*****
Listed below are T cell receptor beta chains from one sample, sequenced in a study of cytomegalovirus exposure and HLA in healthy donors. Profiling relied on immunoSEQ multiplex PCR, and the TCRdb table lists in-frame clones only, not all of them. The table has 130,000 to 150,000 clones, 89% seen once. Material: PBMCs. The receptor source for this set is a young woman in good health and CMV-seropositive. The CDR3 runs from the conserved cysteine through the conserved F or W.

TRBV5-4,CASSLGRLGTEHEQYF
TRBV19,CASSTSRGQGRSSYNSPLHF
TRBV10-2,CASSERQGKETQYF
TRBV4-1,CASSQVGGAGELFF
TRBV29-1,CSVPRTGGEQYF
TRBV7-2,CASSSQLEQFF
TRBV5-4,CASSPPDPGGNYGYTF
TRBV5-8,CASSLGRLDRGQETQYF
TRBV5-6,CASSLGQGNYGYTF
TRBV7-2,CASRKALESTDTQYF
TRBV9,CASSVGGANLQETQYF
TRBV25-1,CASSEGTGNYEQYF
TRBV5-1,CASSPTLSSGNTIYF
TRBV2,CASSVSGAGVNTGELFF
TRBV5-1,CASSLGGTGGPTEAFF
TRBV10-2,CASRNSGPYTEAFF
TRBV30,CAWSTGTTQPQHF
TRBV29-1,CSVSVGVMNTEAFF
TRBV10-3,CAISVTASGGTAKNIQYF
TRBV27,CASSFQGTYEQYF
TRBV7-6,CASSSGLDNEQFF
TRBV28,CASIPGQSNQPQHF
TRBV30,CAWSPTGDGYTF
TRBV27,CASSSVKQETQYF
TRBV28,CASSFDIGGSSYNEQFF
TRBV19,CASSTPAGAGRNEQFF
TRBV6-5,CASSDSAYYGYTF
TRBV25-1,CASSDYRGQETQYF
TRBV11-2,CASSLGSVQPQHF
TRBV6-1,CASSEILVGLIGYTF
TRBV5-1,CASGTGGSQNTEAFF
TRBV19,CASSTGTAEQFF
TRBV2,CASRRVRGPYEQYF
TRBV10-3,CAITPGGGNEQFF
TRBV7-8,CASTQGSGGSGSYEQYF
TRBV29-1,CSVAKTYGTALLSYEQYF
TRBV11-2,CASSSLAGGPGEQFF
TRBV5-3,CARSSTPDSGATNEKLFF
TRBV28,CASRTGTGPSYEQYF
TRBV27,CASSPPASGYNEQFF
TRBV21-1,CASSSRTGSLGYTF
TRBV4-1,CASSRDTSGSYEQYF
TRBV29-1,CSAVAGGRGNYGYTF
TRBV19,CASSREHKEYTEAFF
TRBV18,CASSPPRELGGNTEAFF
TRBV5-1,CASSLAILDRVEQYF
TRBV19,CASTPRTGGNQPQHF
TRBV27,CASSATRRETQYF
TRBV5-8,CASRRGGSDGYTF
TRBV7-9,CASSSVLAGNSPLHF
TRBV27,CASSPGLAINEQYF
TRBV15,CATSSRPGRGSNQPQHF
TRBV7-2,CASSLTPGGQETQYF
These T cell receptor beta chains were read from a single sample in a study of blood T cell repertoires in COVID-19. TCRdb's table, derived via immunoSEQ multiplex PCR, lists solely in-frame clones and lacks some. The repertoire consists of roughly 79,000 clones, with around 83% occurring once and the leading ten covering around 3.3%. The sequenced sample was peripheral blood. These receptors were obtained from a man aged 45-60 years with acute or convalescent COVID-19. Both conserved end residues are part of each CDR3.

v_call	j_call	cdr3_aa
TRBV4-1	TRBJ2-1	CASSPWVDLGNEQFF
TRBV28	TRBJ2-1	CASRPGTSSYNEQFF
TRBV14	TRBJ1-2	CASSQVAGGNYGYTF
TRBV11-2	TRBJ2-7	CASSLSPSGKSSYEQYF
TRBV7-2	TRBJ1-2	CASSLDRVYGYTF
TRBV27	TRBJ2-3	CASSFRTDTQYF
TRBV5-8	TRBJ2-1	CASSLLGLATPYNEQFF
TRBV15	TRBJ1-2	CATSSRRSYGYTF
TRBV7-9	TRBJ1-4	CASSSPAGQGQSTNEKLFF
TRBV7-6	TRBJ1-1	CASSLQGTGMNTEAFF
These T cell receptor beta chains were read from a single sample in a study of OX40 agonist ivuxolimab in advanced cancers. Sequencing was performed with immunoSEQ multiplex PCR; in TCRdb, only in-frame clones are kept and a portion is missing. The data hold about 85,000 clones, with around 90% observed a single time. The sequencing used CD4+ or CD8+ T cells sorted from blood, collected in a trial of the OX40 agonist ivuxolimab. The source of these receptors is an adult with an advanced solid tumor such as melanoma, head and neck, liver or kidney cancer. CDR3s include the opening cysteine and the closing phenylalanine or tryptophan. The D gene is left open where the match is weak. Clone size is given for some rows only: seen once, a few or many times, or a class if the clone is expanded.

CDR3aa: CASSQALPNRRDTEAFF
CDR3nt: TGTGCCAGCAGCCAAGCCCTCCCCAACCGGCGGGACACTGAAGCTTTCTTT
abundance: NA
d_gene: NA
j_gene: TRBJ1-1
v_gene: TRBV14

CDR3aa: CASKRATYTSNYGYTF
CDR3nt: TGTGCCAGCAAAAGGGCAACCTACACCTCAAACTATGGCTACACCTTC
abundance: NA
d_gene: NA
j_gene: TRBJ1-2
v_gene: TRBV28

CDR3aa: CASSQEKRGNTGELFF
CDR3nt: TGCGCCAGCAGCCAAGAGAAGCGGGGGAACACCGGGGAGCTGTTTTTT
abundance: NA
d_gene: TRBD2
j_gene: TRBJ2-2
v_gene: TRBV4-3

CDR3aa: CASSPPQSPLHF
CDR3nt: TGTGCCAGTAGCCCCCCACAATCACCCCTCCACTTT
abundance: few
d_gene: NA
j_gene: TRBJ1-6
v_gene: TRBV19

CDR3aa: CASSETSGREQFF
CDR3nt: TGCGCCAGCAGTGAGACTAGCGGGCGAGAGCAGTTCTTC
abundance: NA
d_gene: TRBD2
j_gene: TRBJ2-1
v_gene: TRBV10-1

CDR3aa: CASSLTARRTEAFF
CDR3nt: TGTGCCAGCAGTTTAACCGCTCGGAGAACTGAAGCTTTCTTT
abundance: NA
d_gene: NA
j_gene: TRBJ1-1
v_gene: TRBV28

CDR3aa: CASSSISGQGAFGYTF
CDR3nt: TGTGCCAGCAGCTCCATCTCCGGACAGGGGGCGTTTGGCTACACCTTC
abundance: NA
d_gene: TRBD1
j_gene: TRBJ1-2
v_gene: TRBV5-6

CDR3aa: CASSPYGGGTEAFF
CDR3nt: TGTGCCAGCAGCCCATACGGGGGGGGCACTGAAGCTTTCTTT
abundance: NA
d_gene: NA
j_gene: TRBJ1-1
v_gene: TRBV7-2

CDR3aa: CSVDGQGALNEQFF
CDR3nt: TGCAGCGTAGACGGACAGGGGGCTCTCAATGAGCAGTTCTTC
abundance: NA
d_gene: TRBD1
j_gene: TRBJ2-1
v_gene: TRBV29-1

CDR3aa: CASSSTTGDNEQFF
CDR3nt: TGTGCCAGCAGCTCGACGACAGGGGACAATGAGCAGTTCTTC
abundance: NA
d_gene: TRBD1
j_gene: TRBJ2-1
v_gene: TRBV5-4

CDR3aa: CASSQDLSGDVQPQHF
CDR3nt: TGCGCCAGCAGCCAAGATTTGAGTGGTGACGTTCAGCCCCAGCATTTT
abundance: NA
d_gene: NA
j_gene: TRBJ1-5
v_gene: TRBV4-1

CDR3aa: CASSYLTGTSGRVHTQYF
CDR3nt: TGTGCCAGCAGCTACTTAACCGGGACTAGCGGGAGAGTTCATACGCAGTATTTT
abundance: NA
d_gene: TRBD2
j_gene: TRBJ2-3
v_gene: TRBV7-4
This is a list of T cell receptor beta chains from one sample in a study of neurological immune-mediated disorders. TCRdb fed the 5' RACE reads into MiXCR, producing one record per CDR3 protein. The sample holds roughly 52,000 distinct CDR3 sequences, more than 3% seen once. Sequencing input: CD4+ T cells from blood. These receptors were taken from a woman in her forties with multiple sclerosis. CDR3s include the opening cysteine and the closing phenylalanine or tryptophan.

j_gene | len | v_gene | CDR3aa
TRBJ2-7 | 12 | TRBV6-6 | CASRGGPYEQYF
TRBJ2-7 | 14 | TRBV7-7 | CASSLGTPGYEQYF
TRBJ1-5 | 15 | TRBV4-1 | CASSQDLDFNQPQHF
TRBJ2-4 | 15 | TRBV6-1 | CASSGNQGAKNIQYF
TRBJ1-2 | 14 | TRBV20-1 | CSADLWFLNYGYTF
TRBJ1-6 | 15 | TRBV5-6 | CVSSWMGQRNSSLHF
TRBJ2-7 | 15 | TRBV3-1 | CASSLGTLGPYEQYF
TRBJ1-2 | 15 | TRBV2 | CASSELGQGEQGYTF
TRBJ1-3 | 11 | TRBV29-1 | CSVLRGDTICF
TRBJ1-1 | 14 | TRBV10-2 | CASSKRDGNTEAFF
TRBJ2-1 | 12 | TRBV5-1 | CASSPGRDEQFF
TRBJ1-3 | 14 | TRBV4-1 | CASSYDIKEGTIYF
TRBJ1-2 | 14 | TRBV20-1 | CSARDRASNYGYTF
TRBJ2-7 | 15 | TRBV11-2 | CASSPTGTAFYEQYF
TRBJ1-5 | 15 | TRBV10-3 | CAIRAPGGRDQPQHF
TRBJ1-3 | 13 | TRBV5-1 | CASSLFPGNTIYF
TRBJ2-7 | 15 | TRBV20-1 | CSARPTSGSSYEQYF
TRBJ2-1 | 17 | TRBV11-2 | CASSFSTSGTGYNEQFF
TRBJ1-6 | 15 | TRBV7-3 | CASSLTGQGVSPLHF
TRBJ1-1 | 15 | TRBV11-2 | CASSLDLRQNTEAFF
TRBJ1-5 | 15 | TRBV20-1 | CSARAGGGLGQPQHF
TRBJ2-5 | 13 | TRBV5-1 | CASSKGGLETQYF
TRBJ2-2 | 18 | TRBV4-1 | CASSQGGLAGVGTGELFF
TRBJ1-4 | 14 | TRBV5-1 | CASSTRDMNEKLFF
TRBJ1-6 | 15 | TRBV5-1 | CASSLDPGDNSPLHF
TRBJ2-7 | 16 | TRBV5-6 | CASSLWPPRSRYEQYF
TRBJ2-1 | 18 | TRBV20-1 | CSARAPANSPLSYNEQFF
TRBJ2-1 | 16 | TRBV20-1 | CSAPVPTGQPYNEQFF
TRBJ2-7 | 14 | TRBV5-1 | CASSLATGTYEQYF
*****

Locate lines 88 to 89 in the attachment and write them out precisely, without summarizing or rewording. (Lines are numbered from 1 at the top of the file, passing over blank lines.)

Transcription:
abundance: few
d_gene: NA